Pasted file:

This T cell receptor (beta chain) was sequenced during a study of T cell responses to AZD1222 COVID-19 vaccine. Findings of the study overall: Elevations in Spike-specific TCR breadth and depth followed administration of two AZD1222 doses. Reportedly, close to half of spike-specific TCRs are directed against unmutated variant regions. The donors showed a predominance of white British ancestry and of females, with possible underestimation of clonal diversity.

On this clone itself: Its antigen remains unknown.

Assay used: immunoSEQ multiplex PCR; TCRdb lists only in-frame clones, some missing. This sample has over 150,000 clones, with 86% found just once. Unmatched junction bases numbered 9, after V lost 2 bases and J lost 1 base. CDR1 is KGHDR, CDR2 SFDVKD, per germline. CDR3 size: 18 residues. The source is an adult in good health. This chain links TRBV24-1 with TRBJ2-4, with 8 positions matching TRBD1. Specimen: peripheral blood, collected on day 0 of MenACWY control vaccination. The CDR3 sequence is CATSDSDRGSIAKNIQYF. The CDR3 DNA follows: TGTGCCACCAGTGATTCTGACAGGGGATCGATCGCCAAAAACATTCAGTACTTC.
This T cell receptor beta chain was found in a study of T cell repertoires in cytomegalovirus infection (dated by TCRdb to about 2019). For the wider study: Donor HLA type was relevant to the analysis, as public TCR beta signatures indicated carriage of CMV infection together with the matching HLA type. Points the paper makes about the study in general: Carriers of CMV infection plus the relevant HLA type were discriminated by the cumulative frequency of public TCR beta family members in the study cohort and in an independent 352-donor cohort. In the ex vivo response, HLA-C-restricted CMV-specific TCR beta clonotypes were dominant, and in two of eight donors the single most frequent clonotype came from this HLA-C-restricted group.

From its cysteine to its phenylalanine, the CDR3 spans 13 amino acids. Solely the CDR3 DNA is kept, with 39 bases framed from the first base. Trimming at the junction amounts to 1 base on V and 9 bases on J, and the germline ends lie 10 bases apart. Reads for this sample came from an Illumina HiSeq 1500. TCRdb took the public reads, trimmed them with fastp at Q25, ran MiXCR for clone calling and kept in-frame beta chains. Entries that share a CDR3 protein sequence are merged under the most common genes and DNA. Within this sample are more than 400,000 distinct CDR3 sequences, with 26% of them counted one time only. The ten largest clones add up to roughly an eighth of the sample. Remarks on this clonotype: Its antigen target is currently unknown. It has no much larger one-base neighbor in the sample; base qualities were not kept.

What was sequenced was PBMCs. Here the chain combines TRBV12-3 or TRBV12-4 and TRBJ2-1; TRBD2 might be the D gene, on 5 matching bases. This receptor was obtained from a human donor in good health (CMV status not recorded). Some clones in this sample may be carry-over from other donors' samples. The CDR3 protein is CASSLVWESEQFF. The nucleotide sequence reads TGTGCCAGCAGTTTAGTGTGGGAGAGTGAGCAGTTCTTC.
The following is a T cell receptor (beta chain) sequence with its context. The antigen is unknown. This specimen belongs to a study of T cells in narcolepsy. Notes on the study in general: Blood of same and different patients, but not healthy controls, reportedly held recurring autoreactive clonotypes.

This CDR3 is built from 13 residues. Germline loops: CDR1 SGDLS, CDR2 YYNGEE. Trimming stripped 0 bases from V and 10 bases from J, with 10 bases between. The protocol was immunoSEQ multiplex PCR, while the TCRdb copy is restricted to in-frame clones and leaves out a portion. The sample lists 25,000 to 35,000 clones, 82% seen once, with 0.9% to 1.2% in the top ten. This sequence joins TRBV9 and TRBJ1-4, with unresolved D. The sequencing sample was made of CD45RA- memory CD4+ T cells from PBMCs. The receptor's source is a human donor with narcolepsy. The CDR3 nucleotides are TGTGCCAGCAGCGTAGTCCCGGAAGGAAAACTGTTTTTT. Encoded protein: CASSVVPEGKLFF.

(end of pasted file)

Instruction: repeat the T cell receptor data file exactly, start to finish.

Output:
This T cell receptor (beta chain) was sequenced during a study of T cell responses to AZD1222 COVID-19 vaccine. Findings of the study overall: Elevations in Spike-specific TCR breadth and depth followed administration of two AZD1222 doses. Reportedly, close to half of spike-specific TCRs are directed against unmutated variant regions. The donors showed a predominance of white British ancestry and of females, with possible underestimation of clonal diversity.

On this clone itself: Its antigen remains unknown.

Assay used: immunoSEQ multiplex PCR; TCRdb lists only in-frame clones, some missing. This sample has over 150,000 clones, with 86% found just once. Unmatched junction bases numbered 9, after V lost 2 bases and J lost 1 base. CDR1 is KGHDR, CDR2 SFDVKD, per germline. CDR3 size: 18 residues. The source is an adult in good health. This chain links TRBV24-1 with TRBJ2-4, with 8 positions matching TRBD1. Specimen: peripheral blood, collected on day 0 of MenACWY control vaccination. The CDR3 sequence is CATSDSDRGSIAKNIQYF. The CDR3 DNA follows: TGTGCCACCAGTGATTCTGACAGGGGATCGATCGCCAAAAACATTCAGTACTTC.
This T cell receptor beta chain was found in a study of T cell repertoires in cytomegalovirus infection (dated by TCRdb to about 2019). For the wider study: Donor HLA type was relevant to the analysis, as public TCR beta signatures indicated carriage of CMV infection together with the matching HLA type. Points the paper makes about the study in general: Carriers of CMV infection plus the relevant HLA type were discriminated by the cumulative frequency of public TCR beta family members in the study cohort and in an independent 352-donor cohort. In the ex vivo response, HLA-C-restricted CMV-specific TCR beta clonotypes were dominant, and in two of eight donors the single most frequent clonotype came from this HLA-C-restricted group.

From its cysteine to its phenylalanine, the CDR3 spans 13 amino acids. Solely the CDR3 DNA is kept, with 39 bases framed from the first base. Trimming at the junction amounts to 1 base on V and 9 bases on J, and the germline ends lie 10 bases apart. Reads for this sample came from an Illumina HiSeq 1500. TCRdb took the public reads, trimmed them with fastp at Q25, ran MiXCR for clone calling and kept in-frame beta chains. Entries that share a CDR3 protein sequence are merged under the most common genes and DNA. Within this sample are more than 400,000 distinct CDR3 sequences, with 26% of them counted one time only. The ten largest clones add up to roughly an eighth of the sample. Remarks on this clonotype: Its antigen target is currently unknown. It has no much larger one-base neighbor in the sample; base qualities were not kept.

What was sequenced was PBMCs. Here the chain combines TRBV12-3 or TRBV12-4 and TRBJ2-1; TRBD2 might be the D gene, on 5 matching bases. This receptor was obtained from a human donor in good health (CMV status not recorded). Some clones in this sample may be carry-over from other donors' samples. The CDR3 protein is CASSLVWESEQFF. The nucleotide sequence reads TGTGCCAGCAGTTTAGTGTGGGAGAGTGAGCAGTTCTTC.
The following is a T cell receptor (beta chain) sequence with its context. The antigen is unknown. This specimen belongs to a study of T cells in narcolepsy. Notes on the study in general: Blood of same and different patients, but not healthy controls, reportedly held recurring autoreactive clonotypes.

This CDR3 is built from 13 residues. Germline loops: CDR1 SGDLS, CDR2 YYNGEE. Trimming stripped 0 bases from V and 10 bases from J, with 10 bases between. The protocol was immunoSEQ multiplex PCR, while the TCRdb copy is restricted to in-frame clones and leaves out a portion. The sample lists 25,000 to 35,000 clones, 82% seen once, with 0.9% to 1.2% in the top ten. This sequence joins TRBV9 and TRBJ1-4, with unresolved D. The sequencing sample was made of CD45RA- memory CD4+ T cells from PBMCs. The receptor's source is a human donor with narcolepsy. The CDR3 nucleotides are TGTGCCAGCAGCGTAGTCCCGGAAGGAAAACTGTTTTTT. Encoded protein: CASSVVPEGKLFF.